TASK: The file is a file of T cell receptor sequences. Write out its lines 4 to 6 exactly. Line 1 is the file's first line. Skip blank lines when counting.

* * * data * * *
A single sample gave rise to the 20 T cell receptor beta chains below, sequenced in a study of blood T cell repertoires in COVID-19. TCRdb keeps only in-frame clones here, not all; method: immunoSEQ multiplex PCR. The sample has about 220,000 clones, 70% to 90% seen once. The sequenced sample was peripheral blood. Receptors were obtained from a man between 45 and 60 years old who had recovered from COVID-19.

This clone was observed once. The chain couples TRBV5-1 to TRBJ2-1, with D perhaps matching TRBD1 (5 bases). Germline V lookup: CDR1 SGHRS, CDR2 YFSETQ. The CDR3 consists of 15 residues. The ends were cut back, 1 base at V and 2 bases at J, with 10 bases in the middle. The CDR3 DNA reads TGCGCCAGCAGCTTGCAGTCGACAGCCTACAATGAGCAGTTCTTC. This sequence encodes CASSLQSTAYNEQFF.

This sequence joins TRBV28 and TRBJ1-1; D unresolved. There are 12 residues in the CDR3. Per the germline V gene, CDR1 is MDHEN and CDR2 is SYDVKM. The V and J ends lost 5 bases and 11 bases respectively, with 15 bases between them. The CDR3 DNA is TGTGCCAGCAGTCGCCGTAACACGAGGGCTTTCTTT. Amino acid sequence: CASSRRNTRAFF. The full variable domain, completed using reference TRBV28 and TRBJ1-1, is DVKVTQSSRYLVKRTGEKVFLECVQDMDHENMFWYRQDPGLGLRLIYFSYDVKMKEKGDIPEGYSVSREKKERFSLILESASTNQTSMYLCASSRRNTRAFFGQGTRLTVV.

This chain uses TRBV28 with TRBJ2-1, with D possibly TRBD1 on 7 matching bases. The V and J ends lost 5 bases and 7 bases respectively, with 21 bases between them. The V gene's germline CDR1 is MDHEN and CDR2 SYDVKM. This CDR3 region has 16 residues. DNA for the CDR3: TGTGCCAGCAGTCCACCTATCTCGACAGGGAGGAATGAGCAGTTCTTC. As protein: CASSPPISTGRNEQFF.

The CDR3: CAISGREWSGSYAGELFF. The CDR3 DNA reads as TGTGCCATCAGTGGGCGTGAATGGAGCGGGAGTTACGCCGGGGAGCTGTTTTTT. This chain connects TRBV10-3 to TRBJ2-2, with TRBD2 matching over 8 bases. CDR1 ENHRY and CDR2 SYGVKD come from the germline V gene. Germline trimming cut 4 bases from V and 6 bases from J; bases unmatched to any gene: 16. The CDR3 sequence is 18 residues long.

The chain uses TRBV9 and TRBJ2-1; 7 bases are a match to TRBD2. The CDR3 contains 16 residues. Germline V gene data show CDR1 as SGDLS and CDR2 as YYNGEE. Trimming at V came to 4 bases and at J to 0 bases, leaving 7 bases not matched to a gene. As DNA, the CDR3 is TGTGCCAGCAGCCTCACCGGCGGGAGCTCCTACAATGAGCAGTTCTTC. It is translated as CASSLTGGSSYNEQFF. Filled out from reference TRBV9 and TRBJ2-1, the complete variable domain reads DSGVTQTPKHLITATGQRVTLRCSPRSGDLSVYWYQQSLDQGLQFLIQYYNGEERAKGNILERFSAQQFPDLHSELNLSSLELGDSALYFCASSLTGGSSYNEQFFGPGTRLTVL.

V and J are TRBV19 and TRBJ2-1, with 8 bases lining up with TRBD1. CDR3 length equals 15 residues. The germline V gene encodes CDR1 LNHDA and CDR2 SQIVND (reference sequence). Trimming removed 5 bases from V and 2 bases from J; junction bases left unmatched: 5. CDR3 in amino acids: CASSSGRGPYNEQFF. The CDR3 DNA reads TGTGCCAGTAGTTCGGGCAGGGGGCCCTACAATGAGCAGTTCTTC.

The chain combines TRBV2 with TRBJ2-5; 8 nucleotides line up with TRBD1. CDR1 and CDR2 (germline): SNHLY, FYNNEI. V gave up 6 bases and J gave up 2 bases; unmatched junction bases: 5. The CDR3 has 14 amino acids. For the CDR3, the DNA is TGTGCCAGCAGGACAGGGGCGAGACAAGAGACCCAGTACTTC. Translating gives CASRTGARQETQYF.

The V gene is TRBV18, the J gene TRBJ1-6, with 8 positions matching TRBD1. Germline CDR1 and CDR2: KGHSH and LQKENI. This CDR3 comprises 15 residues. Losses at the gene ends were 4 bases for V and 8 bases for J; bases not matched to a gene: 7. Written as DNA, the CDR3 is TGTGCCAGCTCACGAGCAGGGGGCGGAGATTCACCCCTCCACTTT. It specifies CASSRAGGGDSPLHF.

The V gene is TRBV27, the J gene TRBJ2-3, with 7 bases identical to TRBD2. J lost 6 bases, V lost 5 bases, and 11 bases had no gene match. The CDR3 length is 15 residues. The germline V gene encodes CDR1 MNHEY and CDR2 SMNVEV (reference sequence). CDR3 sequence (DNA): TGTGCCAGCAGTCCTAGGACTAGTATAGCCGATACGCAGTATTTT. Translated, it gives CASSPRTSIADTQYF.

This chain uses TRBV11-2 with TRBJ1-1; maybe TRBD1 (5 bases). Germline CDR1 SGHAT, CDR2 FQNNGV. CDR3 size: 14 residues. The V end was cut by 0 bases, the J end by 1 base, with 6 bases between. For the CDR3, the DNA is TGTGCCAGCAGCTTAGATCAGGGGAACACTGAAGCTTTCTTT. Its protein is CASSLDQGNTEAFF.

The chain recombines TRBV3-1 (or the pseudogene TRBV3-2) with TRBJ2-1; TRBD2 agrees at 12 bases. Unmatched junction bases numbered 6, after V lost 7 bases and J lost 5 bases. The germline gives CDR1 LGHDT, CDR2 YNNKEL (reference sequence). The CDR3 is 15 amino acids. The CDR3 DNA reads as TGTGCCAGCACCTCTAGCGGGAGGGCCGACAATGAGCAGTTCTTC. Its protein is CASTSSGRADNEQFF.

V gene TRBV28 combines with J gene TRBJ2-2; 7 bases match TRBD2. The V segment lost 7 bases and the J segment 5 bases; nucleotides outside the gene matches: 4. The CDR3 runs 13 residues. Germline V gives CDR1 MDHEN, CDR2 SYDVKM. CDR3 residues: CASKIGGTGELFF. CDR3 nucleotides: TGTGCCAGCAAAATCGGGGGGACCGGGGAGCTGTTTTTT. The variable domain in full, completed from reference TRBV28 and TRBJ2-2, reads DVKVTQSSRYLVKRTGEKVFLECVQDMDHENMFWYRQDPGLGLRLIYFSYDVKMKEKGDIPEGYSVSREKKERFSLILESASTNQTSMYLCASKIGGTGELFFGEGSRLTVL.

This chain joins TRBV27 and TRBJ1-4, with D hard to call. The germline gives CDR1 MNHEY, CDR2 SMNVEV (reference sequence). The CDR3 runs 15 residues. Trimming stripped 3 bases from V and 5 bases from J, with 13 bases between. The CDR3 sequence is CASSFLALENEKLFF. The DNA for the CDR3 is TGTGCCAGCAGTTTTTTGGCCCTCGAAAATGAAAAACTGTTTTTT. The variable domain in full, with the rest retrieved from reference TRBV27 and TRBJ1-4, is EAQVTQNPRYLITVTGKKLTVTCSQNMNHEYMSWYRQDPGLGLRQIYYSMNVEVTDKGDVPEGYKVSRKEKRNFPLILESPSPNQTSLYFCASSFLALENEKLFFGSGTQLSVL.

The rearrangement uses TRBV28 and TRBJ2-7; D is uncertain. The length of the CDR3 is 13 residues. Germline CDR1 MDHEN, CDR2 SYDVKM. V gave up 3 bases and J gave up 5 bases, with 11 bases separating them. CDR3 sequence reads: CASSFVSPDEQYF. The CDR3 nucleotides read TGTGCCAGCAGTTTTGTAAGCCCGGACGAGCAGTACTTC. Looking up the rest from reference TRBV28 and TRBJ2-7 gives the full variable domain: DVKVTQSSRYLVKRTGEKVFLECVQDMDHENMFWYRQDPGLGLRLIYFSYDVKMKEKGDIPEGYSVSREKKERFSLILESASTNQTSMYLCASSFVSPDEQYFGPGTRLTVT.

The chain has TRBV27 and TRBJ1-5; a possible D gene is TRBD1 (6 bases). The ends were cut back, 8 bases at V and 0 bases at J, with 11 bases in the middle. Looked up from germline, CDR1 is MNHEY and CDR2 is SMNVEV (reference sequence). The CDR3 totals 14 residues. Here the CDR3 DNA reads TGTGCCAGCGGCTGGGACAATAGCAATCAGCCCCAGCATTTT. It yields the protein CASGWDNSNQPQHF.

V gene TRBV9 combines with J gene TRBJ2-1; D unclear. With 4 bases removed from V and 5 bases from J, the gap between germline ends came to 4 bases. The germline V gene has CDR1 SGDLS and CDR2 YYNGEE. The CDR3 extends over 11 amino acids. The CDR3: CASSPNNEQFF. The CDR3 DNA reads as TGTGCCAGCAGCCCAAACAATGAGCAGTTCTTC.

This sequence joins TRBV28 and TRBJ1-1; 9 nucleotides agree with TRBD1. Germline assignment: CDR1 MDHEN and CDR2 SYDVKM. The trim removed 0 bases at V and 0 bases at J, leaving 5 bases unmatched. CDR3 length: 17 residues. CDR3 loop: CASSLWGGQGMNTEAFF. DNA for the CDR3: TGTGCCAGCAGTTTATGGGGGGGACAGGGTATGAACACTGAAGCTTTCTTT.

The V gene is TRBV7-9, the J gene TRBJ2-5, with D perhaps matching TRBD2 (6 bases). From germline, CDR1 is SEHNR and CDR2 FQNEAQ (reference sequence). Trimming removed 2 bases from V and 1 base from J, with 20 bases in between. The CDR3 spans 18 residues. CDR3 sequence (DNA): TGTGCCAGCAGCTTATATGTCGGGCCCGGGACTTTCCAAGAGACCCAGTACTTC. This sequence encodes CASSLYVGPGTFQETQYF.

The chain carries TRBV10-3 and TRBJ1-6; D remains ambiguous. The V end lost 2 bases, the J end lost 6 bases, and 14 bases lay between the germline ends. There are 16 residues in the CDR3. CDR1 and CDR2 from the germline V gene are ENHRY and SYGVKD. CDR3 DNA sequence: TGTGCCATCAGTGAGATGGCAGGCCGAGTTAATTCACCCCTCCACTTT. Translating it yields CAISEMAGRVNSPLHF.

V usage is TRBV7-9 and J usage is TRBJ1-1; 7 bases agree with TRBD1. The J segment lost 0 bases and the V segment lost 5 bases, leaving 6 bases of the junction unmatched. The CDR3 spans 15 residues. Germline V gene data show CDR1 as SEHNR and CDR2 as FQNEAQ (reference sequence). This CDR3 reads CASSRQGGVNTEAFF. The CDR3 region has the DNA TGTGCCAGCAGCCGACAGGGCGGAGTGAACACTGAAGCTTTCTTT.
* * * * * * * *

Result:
This chain uses TRBV28 with TRBJ2-1, with D possibly TRBD1 on 7 matching bases. The V and J ends lost 5 bases and 7 bases respectively, with 21 bases between them. The V gene's germline CDR1 is MDHEN and CDR2 SYDVKM. This CDR3 region has 16 residues. DNA for the CDR3: TGTGCCAGCAGTCCACCTATCTCGACAGGGAGGAATGAGCAGTTCTTC. As protein: CASSPPISTGRNEQFF.

The CDR3: CAISGREWSGSYAGELFF. The CDR3 DNA reads as TGTGCCATCAGTGGGCGTGAATGGAGCGGGAGTTACGCCGGGGAGCTGTTTTTT. This chain connects TRBV10-3 to TRBJ2-2, with TRBD2 matching over 8 bases. CDR1 ENHRY and CDR2 SYGVKD come from the germline V gene. Germline trimming cut 4 bases from V and 6 bases from J; bases unmatched to any gene: 16. The CDR3 sequence is 18 residues long.

The chain uses TRBV9 and TRBJ2-1; 7 bases are a match to TRBD2. The CDR3 contains 16 residues. Germline V gene data show CDR1 as SGDLS and CDR2 as YYNGEE. Trimming at V came to 4 bases and at J to 0 bases, leaving 7 bases not matched to a gene. As DNA, the CDR3 is TGTGCCAGCAGCCTCACCGGCGGGAGCTCCTACAATGAGCAGTTCTTC. It is translated as CASSLTGGSSYNEQFF. Filled out from reference TRBV9 and TRBJ2-1, the complete variable domain reads DSGVTQTPKHLITATGQRVTLRCSPRSGDLSVYWYQQSLDQGLQFLIQYYNGEERAKGNILERFSAQQFPDLHSELNLSSLELGDSALYFCASSLTGGSSYNEQFFGPGTRLTVL.